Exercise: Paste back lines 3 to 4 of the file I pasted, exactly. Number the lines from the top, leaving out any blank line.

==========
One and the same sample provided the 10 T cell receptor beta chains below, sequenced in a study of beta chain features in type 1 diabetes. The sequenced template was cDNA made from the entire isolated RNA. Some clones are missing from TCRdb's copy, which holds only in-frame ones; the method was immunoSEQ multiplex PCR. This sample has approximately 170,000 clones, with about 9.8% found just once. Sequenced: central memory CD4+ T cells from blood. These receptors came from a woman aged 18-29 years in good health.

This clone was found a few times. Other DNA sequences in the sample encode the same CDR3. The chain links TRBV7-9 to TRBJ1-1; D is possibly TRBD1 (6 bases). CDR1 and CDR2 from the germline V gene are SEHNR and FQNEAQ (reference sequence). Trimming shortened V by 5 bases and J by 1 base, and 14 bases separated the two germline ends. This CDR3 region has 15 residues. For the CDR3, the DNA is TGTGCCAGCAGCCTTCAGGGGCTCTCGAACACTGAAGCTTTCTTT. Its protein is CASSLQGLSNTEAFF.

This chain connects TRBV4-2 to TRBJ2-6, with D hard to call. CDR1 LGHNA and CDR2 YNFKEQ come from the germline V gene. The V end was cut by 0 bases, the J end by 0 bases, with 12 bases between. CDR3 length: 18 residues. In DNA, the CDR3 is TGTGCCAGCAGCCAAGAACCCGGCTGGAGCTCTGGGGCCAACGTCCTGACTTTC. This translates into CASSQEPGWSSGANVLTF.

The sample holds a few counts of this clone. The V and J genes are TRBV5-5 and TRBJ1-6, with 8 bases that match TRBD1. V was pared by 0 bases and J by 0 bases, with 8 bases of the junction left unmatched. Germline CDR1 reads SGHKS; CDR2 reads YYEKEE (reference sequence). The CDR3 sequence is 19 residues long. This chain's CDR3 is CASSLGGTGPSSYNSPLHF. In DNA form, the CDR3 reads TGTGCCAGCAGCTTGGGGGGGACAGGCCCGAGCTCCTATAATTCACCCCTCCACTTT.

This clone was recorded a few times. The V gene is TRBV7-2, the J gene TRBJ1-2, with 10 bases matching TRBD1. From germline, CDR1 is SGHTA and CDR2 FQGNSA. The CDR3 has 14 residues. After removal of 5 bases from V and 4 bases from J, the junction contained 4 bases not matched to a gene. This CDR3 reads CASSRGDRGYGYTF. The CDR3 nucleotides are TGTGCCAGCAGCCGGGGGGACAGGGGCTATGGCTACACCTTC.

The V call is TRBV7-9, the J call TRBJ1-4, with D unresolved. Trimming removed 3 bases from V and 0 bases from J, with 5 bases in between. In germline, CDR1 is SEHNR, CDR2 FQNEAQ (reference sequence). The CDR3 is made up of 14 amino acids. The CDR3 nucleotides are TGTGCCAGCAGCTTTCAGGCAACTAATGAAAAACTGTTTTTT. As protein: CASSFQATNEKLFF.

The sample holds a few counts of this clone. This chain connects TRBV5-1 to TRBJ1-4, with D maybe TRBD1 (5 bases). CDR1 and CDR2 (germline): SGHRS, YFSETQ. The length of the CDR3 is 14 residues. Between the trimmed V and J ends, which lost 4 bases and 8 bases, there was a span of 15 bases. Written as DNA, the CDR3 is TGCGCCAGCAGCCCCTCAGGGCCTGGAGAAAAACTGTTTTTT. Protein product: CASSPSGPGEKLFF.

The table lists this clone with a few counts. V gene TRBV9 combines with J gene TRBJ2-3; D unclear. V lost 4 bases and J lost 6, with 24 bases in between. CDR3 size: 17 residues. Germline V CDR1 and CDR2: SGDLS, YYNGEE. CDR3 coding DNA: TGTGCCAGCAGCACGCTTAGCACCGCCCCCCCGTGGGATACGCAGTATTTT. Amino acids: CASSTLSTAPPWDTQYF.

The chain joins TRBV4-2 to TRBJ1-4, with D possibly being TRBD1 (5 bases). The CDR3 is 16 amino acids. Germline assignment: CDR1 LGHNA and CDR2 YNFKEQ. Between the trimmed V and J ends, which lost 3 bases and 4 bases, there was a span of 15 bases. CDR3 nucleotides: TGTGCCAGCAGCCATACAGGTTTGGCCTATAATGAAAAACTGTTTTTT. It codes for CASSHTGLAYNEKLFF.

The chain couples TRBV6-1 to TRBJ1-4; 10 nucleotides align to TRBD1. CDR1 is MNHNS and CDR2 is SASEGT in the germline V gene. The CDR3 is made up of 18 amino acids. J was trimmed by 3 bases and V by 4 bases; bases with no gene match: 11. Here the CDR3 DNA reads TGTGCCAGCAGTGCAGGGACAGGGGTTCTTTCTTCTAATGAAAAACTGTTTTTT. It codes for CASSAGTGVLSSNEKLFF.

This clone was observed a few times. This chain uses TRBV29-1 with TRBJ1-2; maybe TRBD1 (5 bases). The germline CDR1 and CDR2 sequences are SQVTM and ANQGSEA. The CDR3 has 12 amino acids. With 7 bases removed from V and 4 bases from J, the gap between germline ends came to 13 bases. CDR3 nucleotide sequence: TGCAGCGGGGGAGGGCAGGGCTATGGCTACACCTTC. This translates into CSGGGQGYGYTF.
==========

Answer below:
This chain connects TRBV4-2 to TRBJ2-6, with D hard to call. CDR1 LGHNA and CDR2 YNFKEQ come from the germline V gene. The V end was cut by 0 bases, the J end by 0 bases, with 12 bases between. CDR3 length: 18 residues. In DNA, the CDR3 is TGTGCCAGCAGCCAAGAACCCGGCTGGAGCTCTGGGGCCAACGTCCTGACTTTC. This translates into CASSQEPGWSSGANVLTF.

The sample holds a few counts of this clone. The V and J genes are TRBV5-5 and TRBJ1-6, with 8 bases that match TRBD1. V was pared by 0 bases and J by 0 bases, with 8 bases of the junction left unmatched. Germline CDR1 reads SGHKS; CDR2 reads YYEKEE (reference sequence). The CDR3 sequence is 19 residues long. This chain's CDR3 is CASSLGGTGPSSYNSPLHF. In DNA form, the CDR3 reads TGTGCCAGCAGCTTGGGGGGGACAGGCCCGAGCTCCTATAATTCACCCCTCCACTTT.